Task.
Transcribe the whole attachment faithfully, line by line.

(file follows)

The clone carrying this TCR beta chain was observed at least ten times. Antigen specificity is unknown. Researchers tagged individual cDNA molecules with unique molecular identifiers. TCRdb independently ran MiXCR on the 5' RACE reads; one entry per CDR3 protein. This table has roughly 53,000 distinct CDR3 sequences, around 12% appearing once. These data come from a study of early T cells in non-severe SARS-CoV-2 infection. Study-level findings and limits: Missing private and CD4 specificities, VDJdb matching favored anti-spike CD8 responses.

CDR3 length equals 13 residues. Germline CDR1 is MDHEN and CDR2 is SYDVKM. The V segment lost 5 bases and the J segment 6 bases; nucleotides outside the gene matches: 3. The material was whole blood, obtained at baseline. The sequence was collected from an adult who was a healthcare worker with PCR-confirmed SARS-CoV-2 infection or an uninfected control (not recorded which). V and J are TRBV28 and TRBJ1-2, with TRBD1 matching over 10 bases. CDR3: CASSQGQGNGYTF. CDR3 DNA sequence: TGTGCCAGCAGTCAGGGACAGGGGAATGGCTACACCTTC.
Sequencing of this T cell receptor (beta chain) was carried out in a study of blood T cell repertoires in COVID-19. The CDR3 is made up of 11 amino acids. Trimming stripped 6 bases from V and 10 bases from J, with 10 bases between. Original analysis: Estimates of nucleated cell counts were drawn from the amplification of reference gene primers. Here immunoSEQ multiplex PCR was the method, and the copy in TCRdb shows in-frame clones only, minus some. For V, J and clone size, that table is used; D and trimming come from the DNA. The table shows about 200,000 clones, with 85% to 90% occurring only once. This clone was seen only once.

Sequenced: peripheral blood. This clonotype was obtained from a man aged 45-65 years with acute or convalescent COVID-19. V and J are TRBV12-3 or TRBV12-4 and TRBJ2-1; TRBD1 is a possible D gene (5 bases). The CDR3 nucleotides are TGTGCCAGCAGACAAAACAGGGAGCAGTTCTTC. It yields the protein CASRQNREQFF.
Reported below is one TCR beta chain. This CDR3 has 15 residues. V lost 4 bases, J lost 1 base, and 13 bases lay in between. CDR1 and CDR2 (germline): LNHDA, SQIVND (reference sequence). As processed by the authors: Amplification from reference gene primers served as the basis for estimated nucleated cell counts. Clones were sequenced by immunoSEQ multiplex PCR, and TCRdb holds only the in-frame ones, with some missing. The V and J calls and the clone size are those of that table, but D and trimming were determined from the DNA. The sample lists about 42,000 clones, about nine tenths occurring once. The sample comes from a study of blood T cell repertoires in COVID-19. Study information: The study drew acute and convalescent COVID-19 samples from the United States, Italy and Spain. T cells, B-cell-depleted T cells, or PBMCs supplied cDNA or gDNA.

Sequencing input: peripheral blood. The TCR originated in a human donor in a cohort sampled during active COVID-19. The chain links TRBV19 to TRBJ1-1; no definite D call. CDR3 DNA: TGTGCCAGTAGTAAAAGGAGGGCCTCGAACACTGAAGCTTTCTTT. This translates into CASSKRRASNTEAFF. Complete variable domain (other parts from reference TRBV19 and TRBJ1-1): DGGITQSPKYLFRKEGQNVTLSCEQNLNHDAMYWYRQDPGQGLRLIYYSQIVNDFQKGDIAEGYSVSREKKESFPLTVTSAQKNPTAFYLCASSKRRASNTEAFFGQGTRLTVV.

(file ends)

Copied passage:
The clone carrying this TCR beta chain was observed at least ten times. Antigen specificity is unknown. Researchers tagged individual cDNA molecules with unique molecular identifiers. TCRdb independently ran MiXCR on the 5' RACE reads; one entry per CDR3 protein. This table has roughly 53,000 distinct CDR3 sequences, around 12% appearing once. These data come from a study of early T cells in non-severe SARS-CoV-2 infection. Study-level findings and limits: Missing private and CD4 specificities, VDJdb matching favored anti-spike CD8 responses.

CDR3 length equals 13 residues. Germline CDR1 is MDHEN and CDR2 is SYDVKM. The V segment lost 5 bases and the J segment 6 bases; nucleotides outside the gene matches: 3. The material was whole blood, obtained at baseline. The sequence was collected from an adult who was a healthcare worker with PCR-confirmed SARS-CoV-2 infection or an uninfected control (not recorded which). V and J are TRBV28 and TRBJ1-2, with TRBD1 matching over 10 bases. CDR3: CASSQGQGNGYTF. CDR3 DNA sequence: TGTGCCAGCAGTCAGGGACAGGGGAATGGCTACACCTTC.
Sequencing of this T cell receptor (beta chain) was carried out in a study of blood T cell repertoires in COVID-19. The CDR3 is made up of 11 amino acids. Trimming stripped 6 bases from V and 10 bases from J, with 10 bases between. Original analysis: Estimates of nucleated cell counts were drawn from the amplification of reference gene primers. Here immunoSEQ multiplex PCR was the method, and the copy in TCRdb shows in-frame clones only, minus some. For V, J and clone size, that table is used; D and trimming come from the DNA. The table shows about 200,000 clones, with 85% to 90% occurring only once. This clone was seen only once.

Sequenced: peripheral blood. This clonotype was obtained from a man aged 45-65 years with acute or convalescent COVID-19. V and J are TRBV12-3 or TRBV12-4 and TRBJ2-1; TRBD1 is a possible D gene (5 bases). The CDR3 nucleotides are TGTGCCAGCAGACAAAACAGGGAGCAGTTCTTC. It yields the protein CASRQNREQFF.
Reported below is one TCR beta chain. This CDR3 has 15 residues. V lost 4 bases, J lost 1 base, and 13 bases lay in between. CDR1 and CDR2 (germline): LNHDA, SQIVND (reference sequence). As processed by the authors: Amplification from reference gene primers served as the basis for estimated nucleated cell counts. Clones were sequenced by immunoSEQ multiplex PCR, and TCRdb holds only the in-frame ones, with some missing. The V and J calls and the clone size are those of that table, but D and trimming were determined from the DNA. The sample lists about 42,000 clones, about nine tenths occurring once. The sample comes from a study of blood T cell repertoires in COVID-19. Study information: The study drew acute and convalescent COVID-19 samples from the United States, Italy and Spain. T cells, B-cell-depleted T cells, or PBMCs supplied cDNA or gDNA.

Sequencing input: peripheral blood. The TCR originated in a human donor in a cohort sampled during active COVID-19. The chain links TRBV19 to TRBJ1-1; no definite D call. CDR3 DNA: TGTGCCAGTAGTAAAAGGAGGGCCTCGAACACTGAAGCTTTCTTT. This translates into CASSKRRASNTEAFF. Complete variable domain (other parts from reference TRBV19 and TRBJ1-1): DGGITQSPKYLFRKEGQNVTLSCEQNLNHDAMYWYRQDPGQGLRLIYYSQIVNDFQKGDIAEGYSVSREKKESFPLTVTSAQKNPTAFYLCASSKRRASNTEAFFGQGTRLTVV.